DECIPHERING THE “CODE”
DECIPHERING THE “CODE”
I read the Vietnam News and Saigon Times religiously.
I have no fear writing the word “religiously” in Vietnam. The Penal Code of the Socialist Republic of Vietnam articulates the right to religion and penalties for those who impede its’ practice.
In fact, the Penal Code in Vietnam spells out in its 341 articles and thousands of sub-sections the rights and responsibilities of citizens, organizations and the State with the objective of “maintaining social order and security, economic management and security for all in a safe, healthy and a highly humane social and ecological environment”.
The Articles are clear and have provisions covering everything from deforestation and bribery of officials, to infringements on personal liberties, penalties for child abuse or knowingly infecting someone with HIV.
But the same Preamble to the law notes that “at the same time, (the code) contributes to doing away with elements that obstruct national renewal”, and therein lies the rub.
Articles in the Penal Code list penalties for infringing peoples’ freedoms of religion, assembly, livelihood, fair compensation for property loss and even the right to complain.
Yet other articles, used to indict and imprison “agitators” and “reactionaries” are no less vague. Often invoked are the clauses on “sowing divisions” which list “between different strata of society”, “the people and the armed forces”, “religious and non-religious”, “religious organizations and the state” as criminal offenses. “Undermining the unity policy” has landed a number of people in jail of late.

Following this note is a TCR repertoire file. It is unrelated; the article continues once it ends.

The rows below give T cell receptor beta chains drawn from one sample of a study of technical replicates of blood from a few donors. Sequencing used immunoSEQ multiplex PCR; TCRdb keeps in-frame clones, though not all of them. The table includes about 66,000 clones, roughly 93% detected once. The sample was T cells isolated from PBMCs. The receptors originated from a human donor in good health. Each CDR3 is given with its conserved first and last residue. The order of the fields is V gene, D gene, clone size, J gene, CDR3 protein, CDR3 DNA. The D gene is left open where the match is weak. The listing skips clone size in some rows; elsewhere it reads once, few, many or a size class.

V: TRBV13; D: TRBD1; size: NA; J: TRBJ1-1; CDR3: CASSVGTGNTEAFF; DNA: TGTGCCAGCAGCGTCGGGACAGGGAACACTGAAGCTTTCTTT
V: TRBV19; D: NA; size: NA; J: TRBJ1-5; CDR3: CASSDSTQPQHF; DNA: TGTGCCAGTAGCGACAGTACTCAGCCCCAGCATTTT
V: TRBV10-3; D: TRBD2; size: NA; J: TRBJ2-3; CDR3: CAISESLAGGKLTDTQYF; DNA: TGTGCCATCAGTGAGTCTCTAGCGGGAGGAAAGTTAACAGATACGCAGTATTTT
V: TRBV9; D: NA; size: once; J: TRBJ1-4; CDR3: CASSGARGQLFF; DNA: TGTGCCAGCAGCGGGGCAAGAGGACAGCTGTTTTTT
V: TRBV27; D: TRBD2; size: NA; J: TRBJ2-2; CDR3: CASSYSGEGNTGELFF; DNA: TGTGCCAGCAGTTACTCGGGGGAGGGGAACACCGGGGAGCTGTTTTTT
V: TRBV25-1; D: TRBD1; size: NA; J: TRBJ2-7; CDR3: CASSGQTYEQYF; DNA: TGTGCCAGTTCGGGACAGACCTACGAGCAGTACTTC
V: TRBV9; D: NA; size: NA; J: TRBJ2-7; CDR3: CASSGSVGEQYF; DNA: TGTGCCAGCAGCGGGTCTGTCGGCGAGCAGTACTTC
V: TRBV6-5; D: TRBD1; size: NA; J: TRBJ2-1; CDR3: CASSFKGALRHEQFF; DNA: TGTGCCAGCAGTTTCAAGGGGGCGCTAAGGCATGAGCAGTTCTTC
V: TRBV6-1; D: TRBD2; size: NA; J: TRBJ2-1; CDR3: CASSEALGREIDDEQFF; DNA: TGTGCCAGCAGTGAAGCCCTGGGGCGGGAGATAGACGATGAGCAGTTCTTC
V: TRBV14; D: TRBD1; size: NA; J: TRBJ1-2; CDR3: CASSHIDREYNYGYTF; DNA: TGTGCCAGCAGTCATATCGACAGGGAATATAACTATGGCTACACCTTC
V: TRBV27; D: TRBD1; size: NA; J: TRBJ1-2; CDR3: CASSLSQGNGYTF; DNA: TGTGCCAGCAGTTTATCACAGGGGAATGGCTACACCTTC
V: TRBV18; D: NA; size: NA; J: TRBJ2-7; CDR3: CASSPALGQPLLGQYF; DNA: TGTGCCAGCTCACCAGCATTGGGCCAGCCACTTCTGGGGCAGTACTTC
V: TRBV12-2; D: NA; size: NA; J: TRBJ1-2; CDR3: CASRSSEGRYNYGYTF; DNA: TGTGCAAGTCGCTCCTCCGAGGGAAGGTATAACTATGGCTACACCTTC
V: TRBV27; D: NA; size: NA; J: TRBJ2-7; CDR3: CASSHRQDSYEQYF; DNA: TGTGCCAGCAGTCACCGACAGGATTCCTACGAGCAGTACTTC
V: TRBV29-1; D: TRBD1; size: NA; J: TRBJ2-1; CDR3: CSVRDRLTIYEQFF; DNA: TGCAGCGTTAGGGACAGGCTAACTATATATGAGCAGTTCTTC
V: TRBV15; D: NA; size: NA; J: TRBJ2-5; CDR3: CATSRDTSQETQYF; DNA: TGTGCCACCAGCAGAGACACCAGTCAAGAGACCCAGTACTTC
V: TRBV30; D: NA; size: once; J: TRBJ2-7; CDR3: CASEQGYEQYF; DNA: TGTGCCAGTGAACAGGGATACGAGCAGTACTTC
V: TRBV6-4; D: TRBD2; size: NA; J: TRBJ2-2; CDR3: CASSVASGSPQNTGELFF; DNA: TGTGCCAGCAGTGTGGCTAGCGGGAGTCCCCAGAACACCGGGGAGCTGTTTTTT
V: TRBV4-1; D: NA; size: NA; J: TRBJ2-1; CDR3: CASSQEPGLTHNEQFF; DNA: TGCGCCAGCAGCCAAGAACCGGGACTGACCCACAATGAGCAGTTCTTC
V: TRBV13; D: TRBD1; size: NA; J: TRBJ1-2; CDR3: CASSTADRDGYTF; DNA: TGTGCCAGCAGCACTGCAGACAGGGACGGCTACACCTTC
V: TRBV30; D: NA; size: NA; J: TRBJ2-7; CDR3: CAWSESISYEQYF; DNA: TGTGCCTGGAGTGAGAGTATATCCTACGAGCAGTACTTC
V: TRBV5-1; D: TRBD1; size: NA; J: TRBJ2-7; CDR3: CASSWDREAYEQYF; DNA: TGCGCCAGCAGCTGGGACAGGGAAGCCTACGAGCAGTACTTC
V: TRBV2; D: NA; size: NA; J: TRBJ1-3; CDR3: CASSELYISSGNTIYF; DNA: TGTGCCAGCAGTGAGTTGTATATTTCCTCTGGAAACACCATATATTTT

There is also a subsection that makes it a criminal offense to “undermine international solidarity”.
During the recent row over Chinese harassment of Vietnamese fishermen in the oil and gas rich Spratly and Paracels islands, a friend and a small but vocal group organized a protest on Facebook and then in-person, peacefully at the Chinese embassy. Week one and two came and went without incident but week three led to plainclothes police threatening and arresting the protesters. Several prominent ones received prison sentences. Perhaps they were disrupting “international solidarity”.
Vietnam is not unique.
“Democratic” Thailand has put an 80 year old illiterate man in prison for allegedly texting (a medium he is unfamiliar with) negative comments about the Thai King.
In widely praised, affluent Singapore, an exchange student lost his scholarship and was fined for indicating there were more dogs than people in Singapore, provoking national outrage. (Singapore is a place where caning is still in vogue and where Yale University is, ironically or perhaps cynically opening a liberal arts campus). The model of Islamic democracy, Turkey has more journalists imprisoned than anywhere in the world.
The rights of citizens embodied in law are often contradicted by the actions of government (or by conflicting laws themselves). While not on the scale of the above, the US has its own blemishes. The WikiLeaks source utilizing his perceived freedom of speech is imprisoned. ”Occupy Wall Street” protesters utilizing their right to assemble, embedded in the Constitution are jailed. Property rights are expropriated by the state for the “greater good” and ratified by the courts. Contradictions?